Dendreon (DNDN) jumps 20% after the company's Q4 earnings top expectations and the company says it plans to sell Provenge in Europe, beginning with Germany and the UK. The EMA granted marketing approval in September.
Dendreon will initially look to sell the therapy to medical institutions that treat large numbers of prostate cancer patients; once production is ramped up, the company will consider making Provenge more widely available.
EU approval covers 28 countries in the Union as well as Norway, Iceland and Liechtenstein.
Dendreon's FY revenues were $283.7M, in line with consensus, while losses per share was $1.95, worse than forecasts of $1.74.
Dendreon (DNDN -6.1%) expects Q4 revenue to grow ~10% Q/Q to $74.8M, topping Wall Street's consensus, but Roth Capital still maintains its Sell rating and $2.60 price target, citing a long road ahead for DNDN's Provenge prostate cancer therapy.
Roth will be watching for trial updates for Provenge to be issued later this month; the drug is approved in Europe, but the firm believes it faces great hurdles in the EU due to varying reimbursement landscapes.
DNDN also said this week it plans to save ~$125M/year with recent restructurings, but the firm says the bigger question is how it will deal with the $600M in convertible debt that comes due in two years.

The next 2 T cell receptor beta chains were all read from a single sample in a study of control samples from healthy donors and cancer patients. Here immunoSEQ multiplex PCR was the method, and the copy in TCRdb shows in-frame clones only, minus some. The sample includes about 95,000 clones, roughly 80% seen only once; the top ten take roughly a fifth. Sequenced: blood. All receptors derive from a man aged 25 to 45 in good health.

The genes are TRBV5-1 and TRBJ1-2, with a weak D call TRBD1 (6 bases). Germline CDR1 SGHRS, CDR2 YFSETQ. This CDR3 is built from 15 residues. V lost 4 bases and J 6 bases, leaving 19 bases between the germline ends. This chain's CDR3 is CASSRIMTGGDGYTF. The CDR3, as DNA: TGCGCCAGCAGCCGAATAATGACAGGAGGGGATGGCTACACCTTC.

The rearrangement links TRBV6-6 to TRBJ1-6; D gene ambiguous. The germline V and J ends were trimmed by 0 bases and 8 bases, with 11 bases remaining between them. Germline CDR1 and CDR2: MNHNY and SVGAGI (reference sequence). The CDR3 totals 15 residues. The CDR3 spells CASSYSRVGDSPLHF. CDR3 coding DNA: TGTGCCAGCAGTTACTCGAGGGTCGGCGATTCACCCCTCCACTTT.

Dendreon (DNDN -2.3%) slips as investors and analysts digest the company's Q3 results.
Provenge sales missed expectations and some, like Stifel's Joel Sendek, are skeptical of the company's ability to stay afloat. Sendek has the shares at Sell with no price target.
Meanwhile, William Blair's Katherine Xu is holding out some hope, saying that the company could manage to turn a profit if Provenge sales could hit $90-95M/quarter (so, at least 32% above Q3 sales). The price target at William Blair is $2.
For its part, Needham downgraded the shares to Neutral from Buy, saying the company's cost-cutting efforts may be "too little too late" despite "clinical data support[ing] wider and earlier use of Provenge."
Brean has reportedly cut its price target to $0.50.